Bed bugs are flat, reddish-brown, oval insects up to 4 to 5 mm long or the size of an apple seed. Swollen and reddish after a blood meal. For more information, see What do Bed Bugs Look Like?
Behavior, Diet & Habits
Bed bugs only feed on blood. Under cool conditions, bed bugs have been able to survive up to a year without a meal. They prefer to be more active at night when the host is asleep.
Bed bugs are found in cracks and crevices, including mattress seams, sheets, furniture, behind baseboards, electrical outlet plates and picture frames. Often found in hotels, where they can travel from room to room and in visitors’ luggage or other personal belongings such as purses and briefcases.
Signs of a Bed Bug Infestation
- If you are actually seeing the bugs. Adult bed bugs are about the shape and size of an apple seed.
- Case skins. As the juvenile bugs grow, they shed their skins, discovery of which can indicate their presence.
- Defecation. After feeding, bed bugs return to their harborage to hide where they defecate black to brown stains on porous surfaces or black to brown mounds on nonporous surfaces.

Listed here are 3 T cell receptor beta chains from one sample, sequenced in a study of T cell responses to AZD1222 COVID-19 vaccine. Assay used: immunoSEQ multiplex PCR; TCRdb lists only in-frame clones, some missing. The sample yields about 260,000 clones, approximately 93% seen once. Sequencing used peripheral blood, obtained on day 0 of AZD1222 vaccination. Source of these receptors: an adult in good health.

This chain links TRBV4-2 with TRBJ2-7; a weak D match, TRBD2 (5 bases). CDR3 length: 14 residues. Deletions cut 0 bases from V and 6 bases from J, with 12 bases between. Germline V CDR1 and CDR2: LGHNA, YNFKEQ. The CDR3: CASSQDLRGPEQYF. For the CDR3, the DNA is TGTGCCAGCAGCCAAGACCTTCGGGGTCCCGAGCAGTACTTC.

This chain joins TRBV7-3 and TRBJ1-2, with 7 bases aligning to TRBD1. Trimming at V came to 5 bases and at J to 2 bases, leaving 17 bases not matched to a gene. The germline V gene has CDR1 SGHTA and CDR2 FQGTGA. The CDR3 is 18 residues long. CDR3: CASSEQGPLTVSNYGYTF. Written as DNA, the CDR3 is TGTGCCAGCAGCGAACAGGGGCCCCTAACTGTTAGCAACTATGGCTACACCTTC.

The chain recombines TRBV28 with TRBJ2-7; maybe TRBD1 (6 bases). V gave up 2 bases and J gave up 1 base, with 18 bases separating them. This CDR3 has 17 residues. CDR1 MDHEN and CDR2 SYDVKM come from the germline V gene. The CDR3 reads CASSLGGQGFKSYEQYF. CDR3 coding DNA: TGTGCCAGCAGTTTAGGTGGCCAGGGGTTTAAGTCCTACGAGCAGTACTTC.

- Bites also may indicate bed bug activity, but further signs will need to be found, since other sources can cause red welts on the skin.
How do you get Bed Bugs?
You can pick up bed bugs almost anywhere — offices, stores, hotels and gyms for starters. They’re great at hiding and have been known to hitchhike in luggage, personal belongings or even you. Once indoors, they can be very difficult to control without the help of an experienced pest specialist.
Remove all clutter from your home, which makes finding bed bugs easier.
Wash and dry your bed linens on the hottest temperature permitted.
Closely inspect any second-hand furniture before bringing it in your home.
Inspect your home after moving, trips, service calls or overnight guests.
Females can deposit one to five eggs a day, and may lay 200 to 500 eggs in a Bed Bug’s lifetime. Under normal room temperatures and with an adequate food supply, they can live for more than 300 days.